Detection of the Main Compounds in Foxtail Millet Cereal Flours With LC/MS Analysis
The detailed method of sample preparation has been previously described (31). A total of 50 mg sample was weighted, and a 1,000 μL extract solution (methanol: water = 3:1 with isotopically labeled internal standard mixture) was added. The samples were then homogenized at 35 Hz for 4 min and sonicated for 5 min in an ice-water bath. Both the homogenization and sonication cycles were repeated three times. After that, the samples were incubated for 1 h at −40 °C and centrifuged at 12,000 rpm for 15 min at 4 °C. The resulting supernatant was transferred to a new glass vial for analysis. The quality control (QC) sample was prepared by mixing an equal aliquot of the supernatants from each sample.
The LC-MS/MS analyses were performed using a UHPLC system (Vanquish, Thermo Fisher Scientific) with a UPLC HSS T3 column (2.1 × 100 mm, 1.8 μm) coupled to a Q Exactive HFX mass spectrometer (Orbitrap MS, Thermo). The mobile phase consisted of 5 mmol/L ammonium acetate and 5 mmol/L acetic acid in water (A) and acetonitrile (B). The auto-sampler temperature was 4 °C, and the injection volume was 3 μL. The QE HFX mass spectrometer was used to acquire MS/MS spectra using the information-dependent acquisition (IDA) mode in the control of the acquisition software (Xcalibur, Thermo). In this mode, the acquisition software continuously evaluates the full scan MS spectrum. The following ESI source parameters were used: sheath gas flow rate at 30 Arb, Aux gas flow rate at 10 Arb, capillary temperature at 350 °C, full MS resolution at 60,000, MS/MS resolution at 7,500, collision energy at 10/30/60 in NCE mode, and spray Voltage at 4.0 kV (positive) or −3.8 kV (negative), respectively. The resulting raw data were converted to the mzXML format using ProteoWizard and processed with an in-house program, which was developed using R and based on XCMS, for peak detection, extraction, alignment, and integration. Then, metabolite annotation was performed using an in-house MS2 database (BiotreeDB). The cutoff for annotation was set at 0.3.
Animals Experiments Design
Preparation of foxtail millet-based animal diets and animal experimental protocols are shown in Figures 1A,B. Sixty male C57BL/6 mice (6 weeks old) were purchased from the Model Animal Research Center of Nanjing University (Nanjing, China) and housed in a specific pathogen-free facility with ad libitum access to food and water. After two weeks of acclimation, the mice were randomly assigned to one of the following six experimental diet groups (n = 10 per diet, 5 mice per cage): CTRL group (control group; mice fed an AIN-93M standard diet, without being exposed to DSS); 93MD group (mice fed an AIN-93M standard diet); FM group (mice fed an FM flour diet); F-FM group (mice fed an F-FM flour diet); G-FM group (mice fed a G-FM flour diet) and FG-FM group (mice fed an FG-FM flour diet).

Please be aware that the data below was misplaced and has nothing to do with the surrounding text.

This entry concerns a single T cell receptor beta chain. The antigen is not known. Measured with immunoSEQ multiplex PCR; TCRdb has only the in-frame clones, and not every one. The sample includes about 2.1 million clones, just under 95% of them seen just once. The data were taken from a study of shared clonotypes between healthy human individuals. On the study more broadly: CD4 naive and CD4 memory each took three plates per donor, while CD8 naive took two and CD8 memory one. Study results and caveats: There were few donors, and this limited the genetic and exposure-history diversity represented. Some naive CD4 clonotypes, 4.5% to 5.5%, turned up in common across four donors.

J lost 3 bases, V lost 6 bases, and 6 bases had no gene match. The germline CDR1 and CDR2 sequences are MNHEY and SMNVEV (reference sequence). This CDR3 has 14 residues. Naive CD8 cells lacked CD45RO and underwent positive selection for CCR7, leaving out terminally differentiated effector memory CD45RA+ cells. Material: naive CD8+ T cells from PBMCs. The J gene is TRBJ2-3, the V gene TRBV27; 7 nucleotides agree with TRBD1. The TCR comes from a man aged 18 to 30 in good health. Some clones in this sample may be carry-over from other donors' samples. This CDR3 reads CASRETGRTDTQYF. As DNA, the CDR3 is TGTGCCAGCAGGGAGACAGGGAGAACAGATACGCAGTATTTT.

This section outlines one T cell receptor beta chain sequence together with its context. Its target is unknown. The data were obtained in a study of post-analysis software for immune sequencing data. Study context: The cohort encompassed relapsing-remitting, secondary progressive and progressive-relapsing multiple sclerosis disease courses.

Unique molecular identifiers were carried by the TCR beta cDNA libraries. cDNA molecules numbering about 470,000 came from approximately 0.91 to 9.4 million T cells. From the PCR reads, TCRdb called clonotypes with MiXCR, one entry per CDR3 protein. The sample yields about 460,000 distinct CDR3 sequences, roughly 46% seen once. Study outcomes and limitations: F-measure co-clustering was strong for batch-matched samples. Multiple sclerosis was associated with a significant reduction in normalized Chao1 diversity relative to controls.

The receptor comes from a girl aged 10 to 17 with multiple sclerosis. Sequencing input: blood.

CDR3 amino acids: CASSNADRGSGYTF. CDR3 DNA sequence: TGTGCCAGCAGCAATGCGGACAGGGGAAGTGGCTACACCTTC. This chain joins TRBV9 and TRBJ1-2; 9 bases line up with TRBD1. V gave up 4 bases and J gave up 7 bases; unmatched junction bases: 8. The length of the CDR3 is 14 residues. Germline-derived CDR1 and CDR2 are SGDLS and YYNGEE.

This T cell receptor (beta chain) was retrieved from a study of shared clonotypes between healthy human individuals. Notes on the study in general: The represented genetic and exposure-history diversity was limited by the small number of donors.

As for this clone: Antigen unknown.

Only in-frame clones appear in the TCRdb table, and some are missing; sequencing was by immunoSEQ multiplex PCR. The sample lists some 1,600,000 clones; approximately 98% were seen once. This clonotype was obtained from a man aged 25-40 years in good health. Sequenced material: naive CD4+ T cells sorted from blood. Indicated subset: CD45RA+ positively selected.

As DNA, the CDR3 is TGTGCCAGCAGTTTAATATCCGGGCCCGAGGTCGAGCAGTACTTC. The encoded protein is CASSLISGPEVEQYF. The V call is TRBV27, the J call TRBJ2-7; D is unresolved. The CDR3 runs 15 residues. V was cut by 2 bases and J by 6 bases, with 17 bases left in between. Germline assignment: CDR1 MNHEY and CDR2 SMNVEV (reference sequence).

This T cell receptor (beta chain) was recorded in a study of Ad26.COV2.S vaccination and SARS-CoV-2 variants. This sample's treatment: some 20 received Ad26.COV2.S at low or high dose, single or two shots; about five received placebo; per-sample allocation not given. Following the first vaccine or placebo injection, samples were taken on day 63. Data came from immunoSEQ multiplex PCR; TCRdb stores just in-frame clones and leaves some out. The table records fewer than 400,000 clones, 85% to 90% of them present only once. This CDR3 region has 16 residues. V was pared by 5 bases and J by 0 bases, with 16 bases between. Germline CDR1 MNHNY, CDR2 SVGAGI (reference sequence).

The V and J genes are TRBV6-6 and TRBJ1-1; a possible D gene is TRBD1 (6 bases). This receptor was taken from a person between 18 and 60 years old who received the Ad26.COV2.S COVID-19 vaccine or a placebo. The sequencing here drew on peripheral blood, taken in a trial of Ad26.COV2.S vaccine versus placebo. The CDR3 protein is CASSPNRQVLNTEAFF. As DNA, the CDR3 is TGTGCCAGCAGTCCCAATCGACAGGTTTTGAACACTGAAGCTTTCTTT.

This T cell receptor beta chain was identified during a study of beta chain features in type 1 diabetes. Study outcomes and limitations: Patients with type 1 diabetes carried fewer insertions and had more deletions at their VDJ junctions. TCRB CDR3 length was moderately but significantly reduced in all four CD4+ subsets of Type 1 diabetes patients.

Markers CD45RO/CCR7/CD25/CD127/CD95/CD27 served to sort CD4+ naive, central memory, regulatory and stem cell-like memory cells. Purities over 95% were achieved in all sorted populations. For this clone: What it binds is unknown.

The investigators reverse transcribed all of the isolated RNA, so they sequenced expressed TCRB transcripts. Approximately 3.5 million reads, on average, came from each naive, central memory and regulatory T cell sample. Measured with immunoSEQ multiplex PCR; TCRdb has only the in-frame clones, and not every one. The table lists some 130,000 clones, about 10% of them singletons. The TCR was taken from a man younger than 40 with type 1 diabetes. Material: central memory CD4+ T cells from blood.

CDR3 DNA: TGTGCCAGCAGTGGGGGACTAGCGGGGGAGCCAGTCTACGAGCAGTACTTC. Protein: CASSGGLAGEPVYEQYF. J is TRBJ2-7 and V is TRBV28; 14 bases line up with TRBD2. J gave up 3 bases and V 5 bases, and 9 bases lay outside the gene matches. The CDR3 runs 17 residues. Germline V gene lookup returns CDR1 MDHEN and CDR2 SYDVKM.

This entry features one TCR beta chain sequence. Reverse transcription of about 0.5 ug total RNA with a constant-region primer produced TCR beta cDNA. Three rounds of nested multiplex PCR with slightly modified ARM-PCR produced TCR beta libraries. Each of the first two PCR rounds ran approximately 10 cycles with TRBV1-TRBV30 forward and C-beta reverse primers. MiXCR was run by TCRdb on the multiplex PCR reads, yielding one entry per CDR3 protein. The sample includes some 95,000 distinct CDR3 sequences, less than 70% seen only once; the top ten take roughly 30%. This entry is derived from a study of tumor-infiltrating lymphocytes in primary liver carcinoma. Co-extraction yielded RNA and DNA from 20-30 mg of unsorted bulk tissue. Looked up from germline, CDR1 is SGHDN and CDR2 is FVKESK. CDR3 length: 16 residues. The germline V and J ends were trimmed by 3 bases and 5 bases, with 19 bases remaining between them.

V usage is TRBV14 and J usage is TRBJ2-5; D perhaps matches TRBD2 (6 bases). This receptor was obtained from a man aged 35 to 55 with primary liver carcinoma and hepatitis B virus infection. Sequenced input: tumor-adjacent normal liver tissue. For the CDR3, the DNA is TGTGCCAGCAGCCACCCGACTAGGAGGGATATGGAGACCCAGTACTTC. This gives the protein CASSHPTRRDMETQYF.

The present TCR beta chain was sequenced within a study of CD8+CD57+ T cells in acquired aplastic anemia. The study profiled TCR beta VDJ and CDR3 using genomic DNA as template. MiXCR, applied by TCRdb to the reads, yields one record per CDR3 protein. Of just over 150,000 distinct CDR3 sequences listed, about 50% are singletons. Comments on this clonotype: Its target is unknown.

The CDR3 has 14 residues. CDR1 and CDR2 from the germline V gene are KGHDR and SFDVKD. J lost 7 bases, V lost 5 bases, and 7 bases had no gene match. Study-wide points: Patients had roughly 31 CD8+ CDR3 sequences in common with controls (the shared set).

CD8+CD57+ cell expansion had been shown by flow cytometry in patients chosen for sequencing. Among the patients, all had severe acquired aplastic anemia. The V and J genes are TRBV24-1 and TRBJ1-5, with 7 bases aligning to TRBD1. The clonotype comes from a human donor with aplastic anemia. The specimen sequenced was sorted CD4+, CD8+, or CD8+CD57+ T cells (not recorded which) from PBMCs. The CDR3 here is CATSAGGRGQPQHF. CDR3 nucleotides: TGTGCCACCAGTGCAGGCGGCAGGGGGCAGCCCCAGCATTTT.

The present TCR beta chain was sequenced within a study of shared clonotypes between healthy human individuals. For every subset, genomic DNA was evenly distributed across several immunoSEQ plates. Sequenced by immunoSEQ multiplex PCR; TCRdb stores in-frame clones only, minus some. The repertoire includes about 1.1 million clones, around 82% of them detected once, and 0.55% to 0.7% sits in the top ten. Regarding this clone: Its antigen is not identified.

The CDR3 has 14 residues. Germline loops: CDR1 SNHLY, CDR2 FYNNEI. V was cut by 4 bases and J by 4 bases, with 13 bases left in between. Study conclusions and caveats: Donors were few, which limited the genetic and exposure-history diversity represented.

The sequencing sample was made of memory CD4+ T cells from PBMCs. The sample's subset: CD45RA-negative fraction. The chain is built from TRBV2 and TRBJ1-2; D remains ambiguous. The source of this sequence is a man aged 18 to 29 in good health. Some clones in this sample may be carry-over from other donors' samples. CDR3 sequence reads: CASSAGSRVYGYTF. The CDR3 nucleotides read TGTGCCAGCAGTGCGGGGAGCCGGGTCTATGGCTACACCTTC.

Figure 1. Experimental design illustration: (A) preparation of foxtail millet-based animal diets and (B) animal experimental protocol.
After one week of experimental diet supplementation, all mice (except mice from the CTRL group) were exposed to DSS treatment (molecular weight 36–50 kDa; MP Biomedicals) in their drinking water (2.5%) for five consecutive days, with the first day of DSS treatment was designated as day 0. The DSS solution was freshly prepared and replaced every day. After five days of DSS treatments, the mice were anesthetized with isoflurane, and blood was collected with a capillary tube containing 1% heparin sodium solution by orbital puncture. Following that, the blood was centrifuged at 6,000 rpm for 10 minutes to obtain plasma. After the mice were sacrificed by cervical dislocation, their abdomens were opened and cecal contents were collected, snap-frozen in liquid nitrogen, then stored at −80°C for further analysis. The length of the mouse colon was measured from the colon-cecal junction to the anus. A 2-cm section of the mouse colon was fixed for histological analysis, and then the rest was collected and snap-frozen in liquid nitrogen for further analysis. The spleen and liver weights of the mice were recorded. The animals were cared for according to the Guide for P.R. China Legislation on the Use and Care of Laboratory Animals. All experimental procedures were approved by the Animal Care and Use Ethics Committee of the Institute of Agro-food Science and Technology at Shandong Academy of Agricultural Sciences (Jinan, China) (Approval ID: SDAA-IAFST-2018003).
Evaluation of Disease Activity Index (DAI)
During induction, disease progression was evaluated by recording body weight, stool characteristics and rectal bleeding every day. The DAI was determined by combining the measured scores of body weight (0–4), stool consistency (0–3), and rectal bleeding (0–3) as previously described (32, 33). The measured score ranges were as follows: body weight loss (0 = ≤ 1%; 1 = 1–5%; 2 = 5–10%; 3 = 10–20%; and 4 = >20%), stool consistency (0 = normal; 1 = soft stools; 2 = loose stools; and 3 = diarrhea), and rectal bleeding (0 = negative hemoccult; 1 = hemoccult; 3 = traces of blood; and 4 = visible rectal bleeding).